DJI has unveiled its smartest drone yet: it’s the first consumer drone to have the ability to sense and avoid obstacles and marks a huge leap in preventing drone crashes.
DJI’s Phantom 4 drone, unveiled Tuesday, has two forward-facing optical sensors that can scan for obstacles and automatically direct the drone to fly above the obstacle to avoid it. If it can’t fly above the obstacle (for example, a roof overhead or the object is simply too tall) the drone will hover in front of the object until it is manually redirected.
The drone will sell for $1,399 on DJI’s website, but otherwise will be available only through the Apple Store from March 15 to March 29.
It will also be the first non-Apple product to get promoted in the “feature bay” in brick-and-mortar Apple Stores — perhaps, an indication of Apple’s confidence in the product’s technology.
The drone will be available at other retailers, including Best Buy and Amazon.com beginning March 29.
The new technology means drone operators “don’t have to worry as much about their flying skills,” said Romeo Durscher, Director of Education at DJI. “Every crash I have had is because I made a bad judgment call. This gives the operator confidence in the machine and its flying capabilities.”
The obstacle avoidance does have limitations. Sensors are located only on the front and bottom of the drone, so it is not able to sense obstacles if it is flying backward or laterally.
But while the sense-and-avoid technology is not perfect, it’s a critical step in making other processes like drone delivery possible. Currently, companies working on drone delivery, like Silicon Valley drone delivery startup Matternet, rely on terrain data to avoid crashing into trees, buildings and mountains. But if the terrain data isn’t up to date — for example, a crane went up overnight — the drone wouldn’t have that in its system of data, and could crash into the crane.
Now, the drone can sense when it is getting too close to the crane, the White House or the Empire State Building, and just hover instead of crashing.
The Phantom 4 also boasts several other technology upgrades.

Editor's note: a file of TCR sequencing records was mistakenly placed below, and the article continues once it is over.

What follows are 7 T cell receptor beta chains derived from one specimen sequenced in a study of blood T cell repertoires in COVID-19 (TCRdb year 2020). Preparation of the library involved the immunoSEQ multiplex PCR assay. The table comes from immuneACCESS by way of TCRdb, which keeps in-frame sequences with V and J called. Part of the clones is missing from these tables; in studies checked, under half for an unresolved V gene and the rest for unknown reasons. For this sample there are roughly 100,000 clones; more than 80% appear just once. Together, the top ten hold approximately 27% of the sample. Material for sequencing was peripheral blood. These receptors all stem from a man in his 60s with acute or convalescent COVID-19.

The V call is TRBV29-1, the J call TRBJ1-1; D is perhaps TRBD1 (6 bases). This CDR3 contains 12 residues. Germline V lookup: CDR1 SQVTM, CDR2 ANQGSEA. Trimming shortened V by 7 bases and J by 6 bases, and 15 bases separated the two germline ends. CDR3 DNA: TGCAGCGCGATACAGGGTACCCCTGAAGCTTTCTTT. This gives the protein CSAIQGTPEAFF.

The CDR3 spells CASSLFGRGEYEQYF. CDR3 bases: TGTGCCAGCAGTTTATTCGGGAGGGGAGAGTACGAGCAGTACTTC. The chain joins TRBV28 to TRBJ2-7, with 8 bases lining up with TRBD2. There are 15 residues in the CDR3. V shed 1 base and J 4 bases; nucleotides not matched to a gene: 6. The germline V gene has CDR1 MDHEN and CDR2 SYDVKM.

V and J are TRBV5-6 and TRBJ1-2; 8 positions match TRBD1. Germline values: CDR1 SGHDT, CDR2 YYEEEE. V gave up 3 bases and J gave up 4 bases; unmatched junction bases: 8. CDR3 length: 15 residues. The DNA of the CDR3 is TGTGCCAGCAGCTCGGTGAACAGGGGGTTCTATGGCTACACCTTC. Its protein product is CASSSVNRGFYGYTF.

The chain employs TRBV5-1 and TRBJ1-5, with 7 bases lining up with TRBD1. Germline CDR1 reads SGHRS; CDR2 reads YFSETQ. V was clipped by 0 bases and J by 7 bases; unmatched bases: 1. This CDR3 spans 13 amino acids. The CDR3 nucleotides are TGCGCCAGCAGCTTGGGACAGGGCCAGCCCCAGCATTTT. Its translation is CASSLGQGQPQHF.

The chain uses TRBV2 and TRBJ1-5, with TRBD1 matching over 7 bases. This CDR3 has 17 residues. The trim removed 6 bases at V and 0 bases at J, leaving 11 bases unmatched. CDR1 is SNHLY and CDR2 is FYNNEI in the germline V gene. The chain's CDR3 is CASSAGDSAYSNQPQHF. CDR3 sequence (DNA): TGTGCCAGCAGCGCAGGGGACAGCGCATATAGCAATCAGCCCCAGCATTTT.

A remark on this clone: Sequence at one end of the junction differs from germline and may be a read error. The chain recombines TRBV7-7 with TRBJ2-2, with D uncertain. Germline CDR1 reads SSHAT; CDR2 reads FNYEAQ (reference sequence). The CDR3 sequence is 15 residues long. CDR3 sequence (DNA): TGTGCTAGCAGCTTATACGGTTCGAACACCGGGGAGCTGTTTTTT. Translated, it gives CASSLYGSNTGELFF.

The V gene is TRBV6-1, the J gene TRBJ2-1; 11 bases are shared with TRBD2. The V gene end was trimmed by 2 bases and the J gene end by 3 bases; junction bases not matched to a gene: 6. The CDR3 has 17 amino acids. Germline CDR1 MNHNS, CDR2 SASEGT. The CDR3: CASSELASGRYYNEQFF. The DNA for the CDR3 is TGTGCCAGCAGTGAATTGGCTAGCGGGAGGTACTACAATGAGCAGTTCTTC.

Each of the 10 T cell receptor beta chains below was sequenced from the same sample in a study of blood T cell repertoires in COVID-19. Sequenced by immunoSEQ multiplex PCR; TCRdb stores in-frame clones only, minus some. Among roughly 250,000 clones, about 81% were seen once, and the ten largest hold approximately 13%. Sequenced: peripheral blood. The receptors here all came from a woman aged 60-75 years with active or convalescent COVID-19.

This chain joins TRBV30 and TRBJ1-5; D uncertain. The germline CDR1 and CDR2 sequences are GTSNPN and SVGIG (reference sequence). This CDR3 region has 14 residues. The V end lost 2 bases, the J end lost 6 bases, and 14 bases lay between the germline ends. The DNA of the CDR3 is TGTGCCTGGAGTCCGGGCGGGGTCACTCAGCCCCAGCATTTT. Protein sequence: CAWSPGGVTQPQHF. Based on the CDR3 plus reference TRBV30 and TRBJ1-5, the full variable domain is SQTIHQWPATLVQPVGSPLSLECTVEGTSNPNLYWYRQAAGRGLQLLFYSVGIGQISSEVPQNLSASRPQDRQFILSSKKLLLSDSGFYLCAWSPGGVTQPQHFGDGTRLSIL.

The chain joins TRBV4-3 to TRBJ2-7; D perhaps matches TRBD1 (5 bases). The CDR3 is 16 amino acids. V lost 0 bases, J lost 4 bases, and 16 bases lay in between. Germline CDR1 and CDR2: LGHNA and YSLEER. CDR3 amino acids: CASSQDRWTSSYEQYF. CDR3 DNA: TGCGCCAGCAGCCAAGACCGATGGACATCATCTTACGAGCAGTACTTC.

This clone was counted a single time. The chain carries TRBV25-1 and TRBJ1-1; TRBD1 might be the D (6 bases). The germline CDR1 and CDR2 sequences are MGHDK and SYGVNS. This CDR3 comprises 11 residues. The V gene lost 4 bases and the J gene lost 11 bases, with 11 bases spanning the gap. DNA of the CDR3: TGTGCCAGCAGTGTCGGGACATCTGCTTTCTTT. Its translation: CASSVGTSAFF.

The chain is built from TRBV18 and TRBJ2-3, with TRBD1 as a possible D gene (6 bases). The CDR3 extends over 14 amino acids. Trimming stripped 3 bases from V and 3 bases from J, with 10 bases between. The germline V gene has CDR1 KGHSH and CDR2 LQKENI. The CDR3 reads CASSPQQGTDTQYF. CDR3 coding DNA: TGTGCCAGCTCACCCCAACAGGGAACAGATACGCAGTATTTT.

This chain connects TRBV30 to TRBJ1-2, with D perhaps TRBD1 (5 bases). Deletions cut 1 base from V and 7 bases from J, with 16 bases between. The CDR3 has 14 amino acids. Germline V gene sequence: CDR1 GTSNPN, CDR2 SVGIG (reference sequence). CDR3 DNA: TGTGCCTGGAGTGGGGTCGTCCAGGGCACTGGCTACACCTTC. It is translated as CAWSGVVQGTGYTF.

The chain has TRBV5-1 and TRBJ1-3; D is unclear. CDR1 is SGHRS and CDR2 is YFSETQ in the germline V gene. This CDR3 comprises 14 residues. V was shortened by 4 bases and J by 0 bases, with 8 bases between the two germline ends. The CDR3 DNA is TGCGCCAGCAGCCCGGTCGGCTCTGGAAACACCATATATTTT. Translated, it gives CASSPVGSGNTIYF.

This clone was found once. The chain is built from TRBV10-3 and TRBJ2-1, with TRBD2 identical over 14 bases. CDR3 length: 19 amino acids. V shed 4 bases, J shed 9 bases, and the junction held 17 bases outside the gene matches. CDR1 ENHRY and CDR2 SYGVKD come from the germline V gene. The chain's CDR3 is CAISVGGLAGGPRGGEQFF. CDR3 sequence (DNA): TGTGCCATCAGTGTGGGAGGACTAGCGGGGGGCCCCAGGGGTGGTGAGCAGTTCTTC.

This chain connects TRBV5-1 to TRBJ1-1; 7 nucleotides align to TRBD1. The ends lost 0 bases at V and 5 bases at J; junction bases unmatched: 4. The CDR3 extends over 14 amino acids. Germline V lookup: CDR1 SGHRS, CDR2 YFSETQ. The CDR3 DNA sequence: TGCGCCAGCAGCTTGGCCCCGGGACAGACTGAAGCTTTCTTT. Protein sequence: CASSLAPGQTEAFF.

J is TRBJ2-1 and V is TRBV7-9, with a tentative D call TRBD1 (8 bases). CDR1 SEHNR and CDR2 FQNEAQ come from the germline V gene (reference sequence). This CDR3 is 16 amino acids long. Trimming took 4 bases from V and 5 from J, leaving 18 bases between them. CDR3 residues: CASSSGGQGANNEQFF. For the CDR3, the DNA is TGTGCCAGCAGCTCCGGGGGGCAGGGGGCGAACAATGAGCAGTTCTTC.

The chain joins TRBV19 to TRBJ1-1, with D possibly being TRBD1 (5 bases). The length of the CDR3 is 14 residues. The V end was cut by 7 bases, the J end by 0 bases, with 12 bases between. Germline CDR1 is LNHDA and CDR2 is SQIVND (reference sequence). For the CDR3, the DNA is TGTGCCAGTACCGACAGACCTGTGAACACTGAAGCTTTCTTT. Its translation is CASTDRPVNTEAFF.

It has a mode called “TapFly,” which allows users who have connected the drone’s camera to their smartphone screen to tap a destination in view and let the drone calculate the optimal route to get there.
Another feature called “ActiveTrack” allows the drone to follow a subject, selected by tapping that subject on their smartphone screen. Even if the subject moves, the drone will follow it, keeping it in the center of the camera’s frame.
The drone also has a “Sport Mode,” which allows it to fly about 45 miles an hour, much faster than previous models and near equivalent to speeds attained by the souped-up drones that race in competition.
The drone allows for about 28 minutes of flight time.
DJI launched its Phantom line of drones in 2013, building one of the first ready-to-fly drones, along with competitors like French robotics manufacturer Parrot, DJI’s Phantom has rapidly evolved over the past few years, as newer models added camera feeds for users on the ground to see a live feed of what the drone is seeing, gimbals to stabilize video and ‘follow me’ features, allowing the drone to follow the user holding the RC transmitter.
These major technological advances by DJI come as GoPro is set to release a drone in the first half of 2016. There’s still no information on what technology the GoPro drone will (or will not) come outfitted with, but the new Phantom 4 sets a new high — sky high — bar to meet.